Noren joined an illustrious Roll of Honour for the Championship which includes Seve Ballesteros, Arnold Palmer, Tony Jacklin, Sir Nick Faldo, Bernhard Langer, Ian Woosnam, José María Olazábal, Colin Montgomerie, Luke Donald and Rory McIlroy.


Assessing Where A Spieth Career Slam Fits In Golf History

When you break down the career Grand Slam winners and the many legends who have won three of four legs, the opportunity facing Jordan Spieth becomes impressive. 

Mention that he can do this at a younger age than Woods and Nicklaus and it becomes, as Jim Nantz noted in the piece I wrote for Golfweek, one of the great accomplishments in the history of the game.  

Jaime Diaz assesses where this feat would fall in the game's history and notes that Grand Slam is not a perfect measure of greatness.

Walter Hagen, who won 11 major championships, didn’t have a real shot at what evolved into the Grand Slam because the Masters wasn’t even played until he was well past his prime. And what of Bobby Jones’ “original” Grand Slam in 1930, winning the U.S. Open and Amateur and their British counterparts in one year, which has never been replicated by any golfer over an entire career? That feat, or the still unattained the calendar professional Grand Slam, or even the Tiger Slam of 2000-’01, would all have to be more exalted than the career Grand Slam.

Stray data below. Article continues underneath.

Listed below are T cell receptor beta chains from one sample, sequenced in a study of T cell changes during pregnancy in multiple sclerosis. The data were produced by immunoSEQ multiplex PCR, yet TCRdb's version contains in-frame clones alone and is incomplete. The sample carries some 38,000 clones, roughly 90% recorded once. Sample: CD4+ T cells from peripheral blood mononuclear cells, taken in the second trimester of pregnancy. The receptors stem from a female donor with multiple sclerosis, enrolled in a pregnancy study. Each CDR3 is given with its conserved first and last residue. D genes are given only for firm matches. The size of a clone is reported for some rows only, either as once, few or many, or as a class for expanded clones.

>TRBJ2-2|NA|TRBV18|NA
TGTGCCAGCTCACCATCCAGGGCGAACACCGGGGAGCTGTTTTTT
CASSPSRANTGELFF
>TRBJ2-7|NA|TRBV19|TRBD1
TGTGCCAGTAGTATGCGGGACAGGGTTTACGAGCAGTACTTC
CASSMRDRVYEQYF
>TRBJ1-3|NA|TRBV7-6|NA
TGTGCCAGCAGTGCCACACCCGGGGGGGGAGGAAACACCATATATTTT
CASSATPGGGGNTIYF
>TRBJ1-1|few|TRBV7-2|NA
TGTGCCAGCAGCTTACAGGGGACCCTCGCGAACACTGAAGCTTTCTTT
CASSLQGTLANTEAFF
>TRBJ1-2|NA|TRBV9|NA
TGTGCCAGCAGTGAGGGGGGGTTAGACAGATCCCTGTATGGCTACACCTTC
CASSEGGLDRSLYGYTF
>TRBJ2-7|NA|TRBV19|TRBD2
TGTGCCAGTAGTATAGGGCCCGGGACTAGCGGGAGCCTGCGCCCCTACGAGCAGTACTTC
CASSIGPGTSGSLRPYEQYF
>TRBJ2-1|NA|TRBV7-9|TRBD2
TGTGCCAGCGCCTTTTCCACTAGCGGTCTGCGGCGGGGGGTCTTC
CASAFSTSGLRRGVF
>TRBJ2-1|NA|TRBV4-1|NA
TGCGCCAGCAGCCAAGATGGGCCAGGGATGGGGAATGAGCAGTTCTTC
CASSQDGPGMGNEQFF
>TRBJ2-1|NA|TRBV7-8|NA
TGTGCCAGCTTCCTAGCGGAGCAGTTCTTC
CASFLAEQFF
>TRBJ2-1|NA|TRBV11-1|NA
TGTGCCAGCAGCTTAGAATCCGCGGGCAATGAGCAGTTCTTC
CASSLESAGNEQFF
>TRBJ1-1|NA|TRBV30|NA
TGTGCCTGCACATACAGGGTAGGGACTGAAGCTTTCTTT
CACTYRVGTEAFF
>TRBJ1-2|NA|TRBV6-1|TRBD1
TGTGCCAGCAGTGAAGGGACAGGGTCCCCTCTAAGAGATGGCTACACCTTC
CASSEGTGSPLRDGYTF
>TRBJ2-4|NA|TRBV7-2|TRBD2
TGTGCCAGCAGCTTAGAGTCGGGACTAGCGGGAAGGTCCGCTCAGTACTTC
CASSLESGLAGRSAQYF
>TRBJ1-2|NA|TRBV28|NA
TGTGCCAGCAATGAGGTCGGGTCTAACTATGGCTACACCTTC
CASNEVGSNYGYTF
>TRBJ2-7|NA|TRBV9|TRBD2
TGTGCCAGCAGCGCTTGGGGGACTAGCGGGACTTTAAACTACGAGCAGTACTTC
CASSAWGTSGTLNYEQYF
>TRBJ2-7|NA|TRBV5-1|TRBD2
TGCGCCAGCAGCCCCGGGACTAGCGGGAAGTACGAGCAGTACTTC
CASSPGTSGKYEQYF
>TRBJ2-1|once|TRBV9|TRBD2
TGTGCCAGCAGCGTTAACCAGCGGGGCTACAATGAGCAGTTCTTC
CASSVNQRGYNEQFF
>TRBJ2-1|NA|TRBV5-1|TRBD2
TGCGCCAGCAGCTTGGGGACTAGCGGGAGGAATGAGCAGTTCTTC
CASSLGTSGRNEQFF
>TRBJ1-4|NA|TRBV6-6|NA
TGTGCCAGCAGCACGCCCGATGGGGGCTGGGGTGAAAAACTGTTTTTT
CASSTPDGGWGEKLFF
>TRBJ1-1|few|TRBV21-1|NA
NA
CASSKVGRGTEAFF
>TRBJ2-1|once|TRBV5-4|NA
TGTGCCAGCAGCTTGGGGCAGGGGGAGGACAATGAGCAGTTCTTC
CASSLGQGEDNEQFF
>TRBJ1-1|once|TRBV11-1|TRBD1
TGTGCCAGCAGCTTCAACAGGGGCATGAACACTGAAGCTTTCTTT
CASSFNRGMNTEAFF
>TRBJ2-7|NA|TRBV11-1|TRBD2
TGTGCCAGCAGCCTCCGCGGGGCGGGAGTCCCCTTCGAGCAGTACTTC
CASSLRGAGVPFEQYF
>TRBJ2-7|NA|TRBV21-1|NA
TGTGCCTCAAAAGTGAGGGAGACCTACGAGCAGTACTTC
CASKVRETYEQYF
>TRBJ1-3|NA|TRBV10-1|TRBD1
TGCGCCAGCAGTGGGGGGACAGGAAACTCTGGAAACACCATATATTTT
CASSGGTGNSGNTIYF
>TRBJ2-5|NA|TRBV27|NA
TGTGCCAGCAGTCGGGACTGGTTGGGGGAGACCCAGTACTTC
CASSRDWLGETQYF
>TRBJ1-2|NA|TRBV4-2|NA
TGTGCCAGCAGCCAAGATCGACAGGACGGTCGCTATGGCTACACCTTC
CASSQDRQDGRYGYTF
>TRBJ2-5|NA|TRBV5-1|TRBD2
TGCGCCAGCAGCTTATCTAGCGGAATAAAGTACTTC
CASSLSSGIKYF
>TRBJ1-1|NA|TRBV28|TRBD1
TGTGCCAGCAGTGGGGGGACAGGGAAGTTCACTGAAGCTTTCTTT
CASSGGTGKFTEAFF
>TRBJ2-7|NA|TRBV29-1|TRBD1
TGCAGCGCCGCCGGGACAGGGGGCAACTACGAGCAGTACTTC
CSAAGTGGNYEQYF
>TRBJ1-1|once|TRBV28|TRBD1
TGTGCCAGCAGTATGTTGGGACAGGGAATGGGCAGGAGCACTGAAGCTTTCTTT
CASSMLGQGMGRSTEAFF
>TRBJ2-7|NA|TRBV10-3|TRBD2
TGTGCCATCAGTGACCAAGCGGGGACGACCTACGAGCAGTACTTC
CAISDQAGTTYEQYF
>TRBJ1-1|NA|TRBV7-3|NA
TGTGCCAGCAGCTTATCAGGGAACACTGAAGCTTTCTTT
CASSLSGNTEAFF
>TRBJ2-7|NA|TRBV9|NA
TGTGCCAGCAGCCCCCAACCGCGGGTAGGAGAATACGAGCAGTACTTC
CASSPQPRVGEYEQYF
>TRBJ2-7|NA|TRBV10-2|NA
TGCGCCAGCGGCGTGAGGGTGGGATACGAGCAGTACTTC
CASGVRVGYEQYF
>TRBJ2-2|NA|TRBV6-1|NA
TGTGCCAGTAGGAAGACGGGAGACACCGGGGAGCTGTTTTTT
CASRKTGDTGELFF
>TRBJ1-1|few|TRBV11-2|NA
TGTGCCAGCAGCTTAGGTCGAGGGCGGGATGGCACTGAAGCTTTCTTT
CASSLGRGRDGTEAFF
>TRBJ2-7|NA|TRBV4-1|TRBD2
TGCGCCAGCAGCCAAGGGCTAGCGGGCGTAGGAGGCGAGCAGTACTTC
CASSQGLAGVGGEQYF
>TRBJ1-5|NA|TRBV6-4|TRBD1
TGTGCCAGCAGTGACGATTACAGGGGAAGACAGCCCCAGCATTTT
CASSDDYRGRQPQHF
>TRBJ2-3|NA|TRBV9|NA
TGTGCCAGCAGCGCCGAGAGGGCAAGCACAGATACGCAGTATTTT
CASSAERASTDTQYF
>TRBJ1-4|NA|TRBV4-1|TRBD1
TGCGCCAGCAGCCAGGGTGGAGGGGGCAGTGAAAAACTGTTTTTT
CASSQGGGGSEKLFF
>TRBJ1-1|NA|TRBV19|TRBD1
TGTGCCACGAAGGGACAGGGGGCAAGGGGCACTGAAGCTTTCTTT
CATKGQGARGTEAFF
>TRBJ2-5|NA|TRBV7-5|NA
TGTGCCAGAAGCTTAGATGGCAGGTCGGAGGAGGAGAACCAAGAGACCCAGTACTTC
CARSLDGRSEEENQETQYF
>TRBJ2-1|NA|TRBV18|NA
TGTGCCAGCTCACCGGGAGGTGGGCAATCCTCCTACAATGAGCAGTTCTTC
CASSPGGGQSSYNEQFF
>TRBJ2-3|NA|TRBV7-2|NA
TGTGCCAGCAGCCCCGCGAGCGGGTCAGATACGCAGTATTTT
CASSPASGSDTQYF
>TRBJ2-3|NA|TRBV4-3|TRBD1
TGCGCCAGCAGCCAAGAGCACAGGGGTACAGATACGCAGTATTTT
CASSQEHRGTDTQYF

Ryan Lavner reminds us that Tiger Woods, the last in the modern era to achieve the feat, didn't have much time to ponder the possibilties but pulled off the slam in his first try.

Not only was Woods, at 24, the youngest to win the career Grand Slam, but he was the fastest, too – needing only 93 starts, compared with Nicklaus’ 125.

“They’ve been the elite players to ever play the game,” Woods said that day. “And to be in the same breath as those guys, it makes it very special.”

Besides Woods, the only other players to complete the career Grand Slam in their first attempts were Gene Sarazen (age 33) and Ben Hogan (40).

Jack Nicklaus narrated this tribute:



Shorts Give The PGA Championship A Member-Guest Vibe

Not that there's anything wrong with the member guest!